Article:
Freedom of expression needs to be balanced to give the right to dignity and privacy to all South Africans, President Jacob Zuma said Monday, after he agreed to withdraw a defamation case against a newspaper cartoonist who depicted him poised to rape Lady Justice.

Zuma said his government's proposed Media Appeals Tribunal is designed to assure those rights in South Africa, where the president's complaints against some in the local press have brought this tension into sharp focus.

A media tribunal would "strengthen, complement and support the current self-regulatory institutions" such as the press council, said Zuma, speaking to the Foreign Correspondents Association Monday.

"The African National Congress fought for media freedom and will continue doing everything in its power to promote freedom of expression and media freedom," Zuma said. "At the same time, we also remind those who are privileged to have access to the media to respect the rights of others."

But media watchdogs disagree with Zuma and say that industry self-regulation is the best approach, not a tribunal that could be manipulated by those in power.

"I think the potential for it to be abused is too high," William Bird of Media Monitoring Africa, a watchdog group, said of the proposed tribunal.

Zuma has taken several media organizations to court for alleged defamation, including Jonathan Shapiro, a cartoonist for the local Sunday Times newspaper, which he accused of defamation in a case that was set to take off this week. The cartoon outraged Zuma's supporters when it was printed in Sept. 2008, with Zuma demanding damages of up to 4 million rand ($460,000) in damages. In the cartoon Zuma unzips his trousers as he stands over Lady Justice, who is pinned to the ground by the president's political allies. One of them tells Zuma, "Go for it, boss!"

Zuma was acquitted of a rape charge in 2007.

Zuma said he agreed to drop that case after the newspaper conceded it had defamed him. The Sunday Times said over the weekend that Zuma's lawyers agreed to withdraw the case without conditions and to pay half of the newspaper's legal costs.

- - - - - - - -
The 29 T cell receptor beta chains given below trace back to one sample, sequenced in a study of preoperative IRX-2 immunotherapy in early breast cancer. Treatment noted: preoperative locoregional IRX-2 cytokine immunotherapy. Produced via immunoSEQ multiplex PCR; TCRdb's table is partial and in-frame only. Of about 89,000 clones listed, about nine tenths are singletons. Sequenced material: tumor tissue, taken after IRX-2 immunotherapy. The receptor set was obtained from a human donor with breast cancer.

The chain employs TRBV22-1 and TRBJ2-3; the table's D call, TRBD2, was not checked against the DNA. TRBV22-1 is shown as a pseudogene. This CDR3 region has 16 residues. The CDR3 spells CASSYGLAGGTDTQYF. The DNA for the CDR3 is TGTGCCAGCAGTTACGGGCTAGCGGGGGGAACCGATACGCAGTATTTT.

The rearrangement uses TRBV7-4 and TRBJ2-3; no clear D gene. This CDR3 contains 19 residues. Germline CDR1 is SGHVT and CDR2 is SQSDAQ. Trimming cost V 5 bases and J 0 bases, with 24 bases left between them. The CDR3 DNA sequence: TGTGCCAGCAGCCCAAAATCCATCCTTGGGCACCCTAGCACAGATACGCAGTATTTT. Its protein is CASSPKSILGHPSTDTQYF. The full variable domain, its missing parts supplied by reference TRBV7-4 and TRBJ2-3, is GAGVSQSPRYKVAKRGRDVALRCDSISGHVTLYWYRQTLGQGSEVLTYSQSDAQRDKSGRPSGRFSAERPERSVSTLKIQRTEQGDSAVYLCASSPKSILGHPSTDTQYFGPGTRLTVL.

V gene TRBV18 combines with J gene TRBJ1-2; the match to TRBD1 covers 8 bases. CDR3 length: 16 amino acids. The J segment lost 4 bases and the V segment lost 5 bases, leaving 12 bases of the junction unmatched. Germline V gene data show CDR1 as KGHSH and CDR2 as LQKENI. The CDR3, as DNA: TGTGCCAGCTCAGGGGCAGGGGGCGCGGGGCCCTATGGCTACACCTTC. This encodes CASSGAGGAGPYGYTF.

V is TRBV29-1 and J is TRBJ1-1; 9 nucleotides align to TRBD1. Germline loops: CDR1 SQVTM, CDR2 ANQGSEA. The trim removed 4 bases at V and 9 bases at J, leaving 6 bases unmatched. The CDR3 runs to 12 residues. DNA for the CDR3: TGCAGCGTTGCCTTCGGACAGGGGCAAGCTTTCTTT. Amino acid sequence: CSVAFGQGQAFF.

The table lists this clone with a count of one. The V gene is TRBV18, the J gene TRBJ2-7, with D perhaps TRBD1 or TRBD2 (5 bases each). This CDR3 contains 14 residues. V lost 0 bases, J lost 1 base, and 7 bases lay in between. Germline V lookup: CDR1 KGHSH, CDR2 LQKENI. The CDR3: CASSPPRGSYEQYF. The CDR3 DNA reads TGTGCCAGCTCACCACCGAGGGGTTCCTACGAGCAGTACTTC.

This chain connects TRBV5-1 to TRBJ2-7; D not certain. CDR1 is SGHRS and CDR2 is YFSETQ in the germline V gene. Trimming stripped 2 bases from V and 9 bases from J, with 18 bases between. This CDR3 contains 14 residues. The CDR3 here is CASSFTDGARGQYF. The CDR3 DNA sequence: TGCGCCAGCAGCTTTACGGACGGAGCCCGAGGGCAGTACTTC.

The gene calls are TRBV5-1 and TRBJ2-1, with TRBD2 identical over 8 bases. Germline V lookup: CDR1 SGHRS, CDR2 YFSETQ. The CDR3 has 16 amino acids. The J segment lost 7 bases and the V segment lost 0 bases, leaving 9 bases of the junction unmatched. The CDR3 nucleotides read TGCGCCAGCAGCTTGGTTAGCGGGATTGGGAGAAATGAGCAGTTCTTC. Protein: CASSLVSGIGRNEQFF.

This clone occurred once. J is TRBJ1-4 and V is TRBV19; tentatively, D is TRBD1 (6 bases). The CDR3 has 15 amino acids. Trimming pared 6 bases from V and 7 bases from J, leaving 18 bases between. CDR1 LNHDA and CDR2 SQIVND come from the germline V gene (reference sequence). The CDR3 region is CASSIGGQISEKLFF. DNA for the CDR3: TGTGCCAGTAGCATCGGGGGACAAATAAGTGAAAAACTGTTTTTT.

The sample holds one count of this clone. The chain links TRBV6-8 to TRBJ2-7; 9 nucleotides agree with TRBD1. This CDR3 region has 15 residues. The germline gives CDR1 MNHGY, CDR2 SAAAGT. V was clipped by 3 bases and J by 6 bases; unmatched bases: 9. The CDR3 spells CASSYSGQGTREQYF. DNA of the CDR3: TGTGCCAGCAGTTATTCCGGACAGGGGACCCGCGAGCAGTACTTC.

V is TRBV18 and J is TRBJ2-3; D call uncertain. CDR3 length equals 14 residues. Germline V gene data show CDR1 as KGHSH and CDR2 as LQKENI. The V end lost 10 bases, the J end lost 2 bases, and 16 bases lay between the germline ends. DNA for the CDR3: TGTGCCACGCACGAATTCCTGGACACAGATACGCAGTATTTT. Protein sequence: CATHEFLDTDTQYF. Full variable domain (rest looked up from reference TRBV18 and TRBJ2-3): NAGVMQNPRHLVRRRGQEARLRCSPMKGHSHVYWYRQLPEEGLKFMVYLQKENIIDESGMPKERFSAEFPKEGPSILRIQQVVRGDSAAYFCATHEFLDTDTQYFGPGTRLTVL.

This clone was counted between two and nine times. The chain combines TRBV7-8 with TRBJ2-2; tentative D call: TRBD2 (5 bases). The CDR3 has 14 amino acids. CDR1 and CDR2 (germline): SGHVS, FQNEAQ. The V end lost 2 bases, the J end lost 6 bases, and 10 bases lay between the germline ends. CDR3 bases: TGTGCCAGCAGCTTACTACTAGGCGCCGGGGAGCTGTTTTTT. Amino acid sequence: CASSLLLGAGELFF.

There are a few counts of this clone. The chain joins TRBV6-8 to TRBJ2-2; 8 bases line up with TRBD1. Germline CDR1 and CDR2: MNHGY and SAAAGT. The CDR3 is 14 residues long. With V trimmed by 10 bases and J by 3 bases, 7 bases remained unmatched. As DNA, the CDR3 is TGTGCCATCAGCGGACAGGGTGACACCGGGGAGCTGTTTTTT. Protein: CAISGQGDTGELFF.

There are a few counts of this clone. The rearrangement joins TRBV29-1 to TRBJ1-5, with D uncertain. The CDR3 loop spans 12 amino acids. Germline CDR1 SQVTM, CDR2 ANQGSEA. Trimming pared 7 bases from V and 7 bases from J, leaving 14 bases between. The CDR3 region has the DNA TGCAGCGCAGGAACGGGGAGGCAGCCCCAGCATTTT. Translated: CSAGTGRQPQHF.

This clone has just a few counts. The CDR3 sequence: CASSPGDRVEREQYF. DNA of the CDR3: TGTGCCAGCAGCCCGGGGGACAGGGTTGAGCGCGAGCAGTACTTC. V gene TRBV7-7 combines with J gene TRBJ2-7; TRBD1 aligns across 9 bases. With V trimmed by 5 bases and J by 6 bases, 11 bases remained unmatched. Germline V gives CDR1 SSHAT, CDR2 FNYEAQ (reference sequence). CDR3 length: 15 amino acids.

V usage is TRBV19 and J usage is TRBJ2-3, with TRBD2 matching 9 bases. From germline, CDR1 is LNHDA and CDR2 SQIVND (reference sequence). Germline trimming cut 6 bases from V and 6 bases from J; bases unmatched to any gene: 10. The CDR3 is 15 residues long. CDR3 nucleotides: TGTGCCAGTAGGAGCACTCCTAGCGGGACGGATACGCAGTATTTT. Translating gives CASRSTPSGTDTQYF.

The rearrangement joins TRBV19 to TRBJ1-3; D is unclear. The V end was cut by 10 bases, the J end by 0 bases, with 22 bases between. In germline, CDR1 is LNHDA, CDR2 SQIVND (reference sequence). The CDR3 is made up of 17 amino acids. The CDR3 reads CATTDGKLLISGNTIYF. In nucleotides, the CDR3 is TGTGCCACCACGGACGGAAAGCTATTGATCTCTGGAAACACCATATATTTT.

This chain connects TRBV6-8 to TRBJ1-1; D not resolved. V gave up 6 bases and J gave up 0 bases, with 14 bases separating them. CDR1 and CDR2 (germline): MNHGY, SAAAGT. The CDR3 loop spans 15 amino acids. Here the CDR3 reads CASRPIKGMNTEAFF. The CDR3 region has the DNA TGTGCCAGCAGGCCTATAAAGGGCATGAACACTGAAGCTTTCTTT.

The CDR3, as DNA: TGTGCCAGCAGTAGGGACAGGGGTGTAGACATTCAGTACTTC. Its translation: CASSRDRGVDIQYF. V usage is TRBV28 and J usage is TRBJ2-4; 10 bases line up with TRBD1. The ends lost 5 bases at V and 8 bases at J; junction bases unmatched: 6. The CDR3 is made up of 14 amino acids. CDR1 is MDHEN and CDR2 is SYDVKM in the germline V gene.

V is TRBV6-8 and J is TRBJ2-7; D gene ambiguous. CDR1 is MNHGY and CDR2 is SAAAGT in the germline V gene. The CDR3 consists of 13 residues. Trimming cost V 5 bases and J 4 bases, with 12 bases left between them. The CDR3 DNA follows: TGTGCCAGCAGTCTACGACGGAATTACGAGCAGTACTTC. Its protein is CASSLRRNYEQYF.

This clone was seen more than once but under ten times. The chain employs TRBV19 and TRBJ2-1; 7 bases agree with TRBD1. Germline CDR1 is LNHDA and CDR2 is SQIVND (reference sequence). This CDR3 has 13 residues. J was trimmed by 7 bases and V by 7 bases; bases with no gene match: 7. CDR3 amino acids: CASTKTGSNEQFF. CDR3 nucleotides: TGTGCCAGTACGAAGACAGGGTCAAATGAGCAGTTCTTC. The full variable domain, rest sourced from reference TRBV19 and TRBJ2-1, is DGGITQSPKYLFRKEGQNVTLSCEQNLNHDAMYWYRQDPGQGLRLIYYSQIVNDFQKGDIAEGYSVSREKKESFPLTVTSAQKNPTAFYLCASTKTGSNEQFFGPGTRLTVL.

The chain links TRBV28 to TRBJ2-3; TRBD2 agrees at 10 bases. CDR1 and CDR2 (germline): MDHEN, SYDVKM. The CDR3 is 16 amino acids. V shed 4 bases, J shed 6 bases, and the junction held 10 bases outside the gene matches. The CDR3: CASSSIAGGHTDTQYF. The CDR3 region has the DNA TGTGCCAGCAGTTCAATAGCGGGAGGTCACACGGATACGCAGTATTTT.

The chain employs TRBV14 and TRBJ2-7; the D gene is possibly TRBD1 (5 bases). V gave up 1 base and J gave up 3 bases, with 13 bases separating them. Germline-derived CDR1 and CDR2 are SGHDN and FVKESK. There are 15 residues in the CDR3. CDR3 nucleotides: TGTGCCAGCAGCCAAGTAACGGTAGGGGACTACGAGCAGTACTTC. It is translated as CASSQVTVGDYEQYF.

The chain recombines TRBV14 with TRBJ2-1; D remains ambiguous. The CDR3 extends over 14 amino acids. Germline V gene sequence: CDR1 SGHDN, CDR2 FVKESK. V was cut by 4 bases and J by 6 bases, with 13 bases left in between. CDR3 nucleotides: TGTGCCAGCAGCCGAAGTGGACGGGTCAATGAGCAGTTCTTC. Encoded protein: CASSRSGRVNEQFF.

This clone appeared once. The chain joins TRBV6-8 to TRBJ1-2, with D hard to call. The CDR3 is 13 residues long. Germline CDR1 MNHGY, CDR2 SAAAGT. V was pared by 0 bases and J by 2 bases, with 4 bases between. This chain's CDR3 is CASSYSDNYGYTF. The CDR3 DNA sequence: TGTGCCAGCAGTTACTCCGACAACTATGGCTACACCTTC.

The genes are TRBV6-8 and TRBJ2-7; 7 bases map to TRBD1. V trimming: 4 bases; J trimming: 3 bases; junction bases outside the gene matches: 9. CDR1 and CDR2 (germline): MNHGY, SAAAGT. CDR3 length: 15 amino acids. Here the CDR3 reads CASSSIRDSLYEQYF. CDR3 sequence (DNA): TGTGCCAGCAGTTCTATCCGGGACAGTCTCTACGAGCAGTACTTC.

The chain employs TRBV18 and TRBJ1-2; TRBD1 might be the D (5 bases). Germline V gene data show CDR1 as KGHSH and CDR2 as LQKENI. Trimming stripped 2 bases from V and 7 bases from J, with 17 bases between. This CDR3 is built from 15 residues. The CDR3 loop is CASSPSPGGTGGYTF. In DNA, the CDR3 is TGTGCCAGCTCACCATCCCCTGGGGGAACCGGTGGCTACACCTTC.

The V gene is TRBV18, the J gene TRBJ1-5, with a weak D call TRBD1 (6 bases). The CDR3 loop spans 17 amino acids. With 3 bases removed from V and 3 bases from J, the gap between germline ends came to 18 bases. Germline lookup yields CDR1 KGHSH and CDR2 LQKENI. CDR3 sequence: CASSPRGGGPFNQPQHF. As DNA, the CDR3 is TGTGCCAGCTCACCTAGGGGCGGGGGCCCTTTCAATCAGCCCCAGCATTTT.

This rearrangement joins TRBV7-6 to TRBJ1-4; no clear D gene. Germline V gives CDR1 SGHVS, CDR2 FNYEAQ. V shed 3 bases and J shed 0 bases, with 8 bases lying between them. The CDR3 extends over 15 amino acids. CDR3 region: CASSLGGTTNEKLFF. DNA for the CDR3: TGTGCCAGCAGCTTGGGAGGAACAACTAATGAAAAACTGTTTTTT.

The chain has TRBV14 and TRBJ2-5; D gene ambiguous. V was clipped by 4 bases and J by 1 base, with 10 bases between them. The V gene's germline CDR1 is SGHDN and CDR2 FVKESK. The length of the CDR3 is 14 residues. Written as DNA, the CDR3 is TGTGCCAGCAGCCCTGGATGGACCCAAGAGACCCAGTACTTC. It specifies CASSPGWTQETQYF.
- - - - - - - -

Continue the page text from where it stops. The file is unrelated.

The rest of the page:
Zuma said he still would like an apology from the newspaper, even though he is not demanding it.

Shapiro, whose professional name is Zapiro, said he had "mixed feelings" about Zuma's withdrawal of the case "because I would have liked to go to court and I believe we would have won hands down," according to the Sunday Times.

Even though millions of South Africans are still mired in poverty, Zuma said the country had "consolidated democracy" and strengthened state institutions since 1994.

Zuma, 70, is expected to seek a second term as the leader of the African National Congress at the ruling party's conference in December. Success at the conference would guarantee Zuma another term as South Africa's president. His leadership has been tested recently by violent strikes in South Africa's mines that damaged the country's reputation as an investment destination. According to Zuma, the strikes, however unfortunate, are sign of a progressing democracy.

"Strikes in a democracy are a common occurrence," he said. "That's a feature of democracy."

More than 40 South Africans were killed in mine violence outside Johannesburg last August, including 34 strikers shot dead by police on Aug. 16 in the worst incident of state violence since the end of apartheid.

"These painful incidents are not what we want to see in a free and fair democratic South Africa, where people are free to express themselves," Zuma said.